Mr. Freberg’s landmark 1961 album, “The United States of America,” recreated the nation’s history in exaggerated comic and musical form, beginning with Columbus’s arrival on these shores. The explorer hoped to take out a loan to open an Italian restaurant, only to find the banks closed because it was Columbus Day.
His comedy records routinely hit the Top 40, and his 1953 spoof of the radio and TV drama “Dragnet” sold 2 million copies. Set in medieval times, “St. George and the Dragonet” captured the just-the-facts-ma’am style of “Dragnet”:
“This is the countryside. My name is St. George. I’m a knight. Saturday, July 10th, 8:05 p.m. I was working out at the castle on the night watch when a call came in from the chief: A dragon had been devouring maidens. Homicide. My job: Slay ’em.”
Mr. Freberg routinely spoofed popular music trends of the 1950s, from Elvis Presley to calypso music, doo-wop and the accordion-playing TV host Lawrence Welk. The meaning of Mr. Freberg’s 1958 recording, “Green Chri$tma$,” was clear from the beginning: “Deck the halls with advertising, fa-la-la-la-la, la-la-la-la.”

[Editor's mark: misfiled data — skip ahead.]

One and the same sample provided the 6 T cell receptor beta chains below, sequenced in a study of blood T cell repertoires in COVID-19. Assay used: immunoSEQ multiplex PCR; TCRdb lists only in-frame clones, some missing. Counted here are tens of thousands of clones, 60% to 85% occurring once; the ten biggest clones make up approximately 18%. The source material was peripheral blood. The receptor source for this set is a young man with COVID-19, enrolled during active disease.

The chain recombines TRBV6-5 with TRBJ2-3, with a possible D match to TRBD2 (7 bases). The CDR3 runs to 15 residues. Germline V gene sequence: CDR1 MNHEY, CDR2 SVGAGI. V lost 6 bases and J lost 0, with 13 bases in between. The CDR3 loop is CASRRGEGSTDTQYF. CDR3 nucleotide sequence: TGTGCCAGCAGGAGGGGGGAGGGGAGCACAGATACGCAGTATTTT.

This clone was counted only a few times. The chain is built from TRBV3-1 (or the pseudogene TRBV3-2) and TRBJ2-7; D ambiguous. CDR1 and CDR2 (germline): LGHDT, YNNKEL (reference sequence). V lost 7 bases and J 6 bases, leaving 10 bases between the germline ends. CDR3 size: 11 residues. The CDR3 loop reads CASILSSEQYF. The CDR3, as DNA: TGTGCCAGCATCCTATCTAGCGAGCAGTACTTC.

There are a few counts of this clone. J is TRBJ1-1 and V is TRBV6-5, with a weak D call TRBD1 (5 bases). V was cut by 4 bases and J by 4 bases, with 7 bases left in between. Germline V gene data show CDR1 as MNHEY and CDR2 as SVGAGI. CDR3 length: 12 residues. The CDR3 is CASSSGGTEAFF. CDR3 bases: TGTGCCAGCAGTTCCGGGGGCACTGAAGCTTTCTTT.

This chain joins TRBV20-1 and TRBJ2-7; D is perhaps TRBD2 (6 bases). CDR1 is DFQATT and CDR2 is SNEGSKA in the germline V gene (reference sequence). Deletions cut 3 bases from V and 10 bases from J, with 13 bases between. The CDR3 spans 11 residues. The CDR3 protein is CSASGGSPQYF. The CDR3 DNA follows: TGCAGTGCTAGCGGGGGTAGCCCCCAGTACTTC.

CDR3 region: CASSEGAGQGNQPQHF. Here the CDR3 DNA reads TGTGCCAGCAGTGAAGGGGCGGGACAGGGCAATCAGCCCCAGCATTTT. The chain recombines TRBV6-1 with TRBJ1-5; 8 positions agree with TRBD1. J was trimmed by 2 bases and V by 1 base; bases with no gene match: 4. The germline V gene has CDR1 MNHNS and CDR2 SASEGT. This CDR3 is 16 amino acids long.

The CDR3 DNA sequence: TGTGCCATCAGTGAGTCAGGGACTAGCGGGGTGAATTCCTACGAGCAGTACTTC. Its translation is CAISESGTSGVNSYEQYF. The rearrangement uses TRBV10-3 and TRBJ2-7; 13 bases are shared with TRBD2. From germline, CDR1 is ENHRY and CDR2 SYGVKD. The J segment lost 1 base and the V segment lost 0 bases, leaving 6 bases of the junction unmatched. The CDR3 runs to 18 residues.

In addition to being a popular comedy performer, Mr. Freberg had a surprising second career, beginning in the 1950s, as a revolutionary force in advertising. He was often credited with creating the first funny commercials, using humor and irony to sell everything from prunes to automobiles.
“I really went into advertising as a totally outraged consumer,” Mr. Freberg told the New York Times in 1983. “Day after day, I sat watching the tube and listening to the radio, and I was stunned by the ineptness. So I started creating the sort of advertising I knew could reach me.”
He won more than 20 Clio awards for advertising, but his iconoclastic approach was not universally popular, especially at first. He advertised an airline by playing off the fear of flying, suggesting that even the pilots were afraid to go up in the air. The flight attendants handed out security blankets and good-luck charms to passengers.
He sold Sunsweet prunes by emphasizing that they had no pits.
“How do they do it?”
“They do it.”